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What you need to know when moving to Denmark

People moving to Denmark, are mainly those who are looking for a sense of comfort, contentment, and security. Hygge is not an isolated case of Sunday afternoon tea. For Danes, it is a way of thinking and living. Tours of parks, cafes and hidden places in the cities are organised for all those who want to immerse themselves in this feeling of contentment with the little things.

Danes are considered the happiest nation, regardless that they are paying some of the highest taxes in Europe. The Danish monarchy has built a strong economic position and is satisfactorily integrating into the global market. You can find out what you need to know before moving to Denmark in the lines below.

What language is spoken in Denmark?

The official language of Denmark is Danish. The citizens of the country's self-governing regions, Greenland and the Faroe Islands, use Greenlandic and Faroese respectively in their daily lives. Despite the presence of these regional languages, Danish is the most widespread.

A significant percentage of the monarchy's population is fluent in English (86%). This is due to its compulsory study in state primary schools.

Students can study German or French as a third elective language. German is spoken by about half of the Danish population (47%). Swedish can also be heard on Danish streets, although it is not as common as English.

Speaking these languages when you move to Denmark will help you adjust to your new environment, but you'd really connect with the locals if you try to learn their native Danish. Look for extensive information on the policy of providing free language training after registering in the country.

Moving into a new home

The housing market in Denmark is highly competitive. Many people want to live in the bigger cities and this makes it even harder to get a good deal. If you want to be competitive with other Danes, you need to use numerous ways to find good deals.

Ask your employer about existing agreements with landlords. They can assist you by placing an enquiry among your colleagues. Register on apartment platforms or contact a broker.

Housing that is rented out is known as "lejebolig". It comes both furnished and unfurnished. Repainting the walls and repairing any damage that has appeared on the floor before vacating is common practice.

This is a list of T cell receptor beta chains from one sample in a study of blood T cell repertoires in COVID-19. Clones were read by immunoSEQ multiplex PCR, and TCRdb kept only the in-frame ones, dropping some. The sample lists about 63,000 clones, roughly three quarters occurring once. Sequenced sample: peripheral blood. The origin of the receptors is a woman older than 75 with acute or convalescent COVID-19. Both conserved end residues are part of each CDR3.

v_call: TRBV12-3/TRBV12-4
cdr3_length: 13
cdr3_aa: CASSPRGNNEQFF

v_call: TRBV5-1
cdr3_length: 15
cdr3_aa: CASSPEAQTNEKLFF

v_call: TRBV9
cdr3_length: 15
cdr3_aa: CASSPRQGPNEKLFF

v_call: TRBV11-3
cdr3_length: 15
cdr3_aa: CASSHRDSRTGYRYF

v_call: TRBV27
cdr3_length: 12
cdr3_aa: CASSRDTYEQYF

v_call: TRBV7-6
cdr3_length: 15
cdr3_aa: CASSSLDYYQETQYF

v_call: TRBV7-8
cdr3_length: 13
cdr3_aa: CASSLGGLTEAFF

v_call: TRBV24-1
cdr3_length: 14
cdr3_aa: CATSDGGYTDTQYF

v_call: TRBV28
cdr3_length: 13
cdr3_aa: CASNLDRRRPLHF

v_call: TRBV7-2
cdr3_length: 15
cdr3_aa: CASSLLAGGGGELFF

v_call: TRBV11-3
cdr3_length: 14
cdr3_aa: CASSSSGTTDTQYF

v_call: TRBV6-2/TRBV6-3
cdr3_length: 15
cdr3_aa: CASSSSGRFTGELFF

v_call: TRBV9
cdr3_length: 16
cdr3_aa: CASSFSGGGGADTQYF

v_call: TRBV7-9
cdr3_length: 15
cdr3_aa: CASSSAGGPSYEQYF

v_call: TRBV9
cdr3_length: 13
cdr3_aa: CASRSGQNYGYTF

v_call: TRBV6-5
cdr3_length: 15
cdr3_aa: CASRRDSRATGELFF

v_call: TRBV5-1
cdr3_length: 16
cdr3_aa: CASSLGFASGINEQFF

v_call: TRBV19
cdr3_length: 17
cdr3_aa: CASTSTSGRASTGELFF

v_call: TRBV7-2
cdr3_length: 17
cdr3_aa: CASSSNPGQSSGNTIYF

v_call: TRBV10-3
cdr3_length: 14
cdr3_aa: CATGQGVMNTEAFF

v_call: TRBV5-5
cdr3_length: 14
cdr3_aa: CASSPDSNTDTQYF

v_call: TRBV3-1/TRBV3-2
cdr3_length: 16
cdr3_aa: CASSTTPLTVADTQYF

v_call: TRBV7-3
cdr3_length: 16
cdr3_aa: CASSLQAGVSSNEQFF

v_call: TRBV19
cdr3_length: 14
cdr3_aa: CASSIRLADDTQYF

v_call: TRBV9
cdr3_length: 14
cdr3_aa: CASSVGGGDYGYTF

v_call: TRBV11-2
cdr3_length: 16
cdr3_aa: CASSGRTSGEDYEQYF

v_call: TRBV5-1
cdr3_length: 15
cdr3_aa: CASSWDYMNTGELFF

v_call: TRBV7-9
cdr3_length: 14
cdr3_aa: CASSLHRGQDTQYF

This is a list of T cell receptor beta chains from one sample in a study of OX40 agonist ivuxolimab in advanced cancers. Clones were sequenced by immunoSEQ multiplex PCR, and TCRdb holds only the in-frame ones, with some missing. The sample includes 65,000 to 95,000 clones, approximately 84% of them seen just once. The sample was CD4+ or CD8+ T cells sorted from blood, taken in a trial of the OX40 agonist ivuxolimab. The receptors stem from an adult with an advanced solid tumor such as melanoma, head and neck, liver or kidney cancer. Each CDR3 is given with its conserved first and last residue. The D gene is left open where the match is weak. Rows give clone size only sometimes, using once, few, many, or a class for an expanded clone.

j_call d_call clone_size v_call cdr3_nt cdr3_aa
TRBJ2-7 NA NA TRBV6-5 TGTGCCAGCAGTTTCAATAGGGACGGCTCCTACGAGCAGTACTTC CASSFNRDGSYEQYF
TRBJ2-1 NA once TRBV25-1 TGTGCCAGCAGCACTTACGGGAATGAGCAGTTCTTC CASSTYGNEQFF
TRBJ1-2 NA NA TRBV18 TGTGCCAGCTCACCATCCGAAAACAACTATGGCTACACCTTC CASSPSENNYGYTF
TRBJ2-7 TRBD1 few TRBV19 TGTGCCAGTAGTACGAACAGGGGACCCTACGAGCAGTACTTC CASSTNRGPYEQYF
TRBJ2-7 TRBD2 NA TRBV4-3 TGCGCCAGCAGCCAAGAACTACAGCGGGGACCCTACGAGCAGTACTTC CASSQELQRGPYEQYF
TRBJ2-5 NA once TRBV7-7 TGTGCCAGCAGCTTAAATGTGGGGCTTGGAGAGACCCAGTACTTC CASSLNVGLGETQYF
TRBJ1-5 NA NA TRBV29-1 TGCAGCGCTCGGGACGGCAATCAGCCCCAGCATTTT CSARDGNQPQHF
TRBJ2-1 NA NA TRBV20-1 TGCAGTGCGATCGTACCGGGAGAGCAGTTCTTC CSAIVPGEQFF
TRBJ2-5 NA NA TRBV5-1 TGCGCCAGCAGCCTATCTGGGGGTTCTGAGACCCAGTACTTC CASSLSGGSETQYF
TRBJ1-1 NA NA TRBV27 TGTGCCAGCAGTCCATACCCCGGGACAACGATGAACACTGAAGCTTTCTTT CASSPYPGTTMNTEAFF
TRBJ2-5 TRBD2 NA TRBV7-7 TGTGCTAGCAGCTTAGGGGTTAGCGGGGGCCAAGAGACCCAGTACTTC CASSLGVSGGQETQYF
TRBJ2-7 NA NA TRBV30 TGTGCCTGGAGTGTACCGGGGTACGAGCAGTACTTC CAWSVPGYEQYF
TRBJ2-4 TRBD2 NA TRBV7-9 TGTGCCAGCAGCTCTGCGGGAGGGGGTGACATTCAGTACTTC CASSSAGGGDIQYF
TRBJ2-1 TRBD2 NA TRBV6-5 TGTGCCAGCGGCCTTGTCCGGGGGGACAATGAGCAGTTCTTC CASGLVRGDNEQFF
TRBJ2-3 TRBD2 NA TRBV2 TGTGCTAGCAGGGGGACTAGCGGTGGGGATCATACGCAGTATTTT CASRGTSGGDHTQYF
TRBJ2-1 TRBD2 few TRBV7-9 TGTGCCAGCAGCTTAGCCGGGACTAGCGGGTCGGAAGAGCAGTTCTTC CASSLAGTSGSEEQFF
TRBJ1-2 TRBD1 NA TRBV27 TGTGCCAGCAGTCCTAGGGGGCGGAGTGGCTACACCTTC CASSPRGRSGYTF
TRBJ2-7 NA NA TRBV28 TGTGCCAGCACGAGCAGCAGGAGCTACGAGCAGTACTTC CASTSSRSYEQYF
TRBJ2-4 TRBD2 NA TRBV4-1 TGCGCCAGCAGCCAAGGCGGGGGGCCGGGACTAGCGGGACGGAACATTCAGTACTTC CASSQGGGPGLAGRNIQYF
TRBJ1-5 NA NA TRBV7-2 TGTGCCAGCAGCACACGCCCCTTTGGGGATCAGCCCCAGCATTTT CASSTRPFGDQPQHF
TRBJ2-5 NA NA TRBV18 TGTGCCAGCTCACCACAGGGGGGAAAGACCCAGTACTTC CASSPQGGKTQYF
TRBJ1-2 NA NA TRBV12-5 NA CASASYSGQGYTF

If the home is not in good condition after you leave, you may not receive your deposit back. It is advisable to inspect the property thoroughly beforehand and record all defects in the move-in documentation. Read the terms of the contract carefully and make sure to take pictures of the space before and after you move in. Proper preparation before moving to Denmark would ensure you reduce unexpected issues.

Housing costs take up a large portion of many people's funds. Anticipate your budget well, before you start searching. In most cases, EU citizens are exempt from presenting a contract to work in the monarchy. If you are relocating from the UK or another third country, you will need to provide proof of legal residence in Denmark. Familiarise yourself with the requirements for obtaining a work visa. Also, pay attention to the conditions for moving and subsequent storage of your belongings.

Buildings and river in Denmark

Find your new job

The average monthly salary for the country is DKK 40 600 (approximately EUR 5 460). The salary varies considerably based on the chosen field of study, professional experience, and city of development. Academic achievements have a strong influence.

Individuals with doctorates and master's degrees are highly rewarded in the country. The numbers will work in your favor once you invest the time to hone your skills.

Before you are tempted to move to Denmark just for the wages, it is advisable to get to know the taxes that go along with them. The monarchy ranks second in standard of living, just behind Switzerland. This directly affects the costs of keeping it. Danes pay significant tax fees, which could amount to 52% of their salary.

Work-life balance is important to Viking descendants. They spend a maximum of 37 hours at work. The length of the working day depends on the sector chosen, and shorter stays in the office are seen in certain places. The idea of a 4-day working week is positively received in the country and some companies are implementing it successfully. Currently, it is not a mainstream practice, but there is potential for expansion in certain sectors.

At the heart of the Danish world is the attitude that everyone should be able to spend enough time on their personal interest and family activities. Many companies provide the opportunity to work from home for one or two working days. During the rest of the time, visiting the office is encouraged for healthy communication with the team.

Moving to Denmark with kids

Denmark's education system is one of the most developed in the world. You can choose between state, international and private schools for all levels of study in the country. State schools are the most preferred because the education there is free.

The system of education and assessment is tailored to the needs of the students. For children who do not speak Danish, most public schools provide special classes. These mainly focus on learning the language and culture of Denmark and preparing the students for the transition to regular classes with other locals.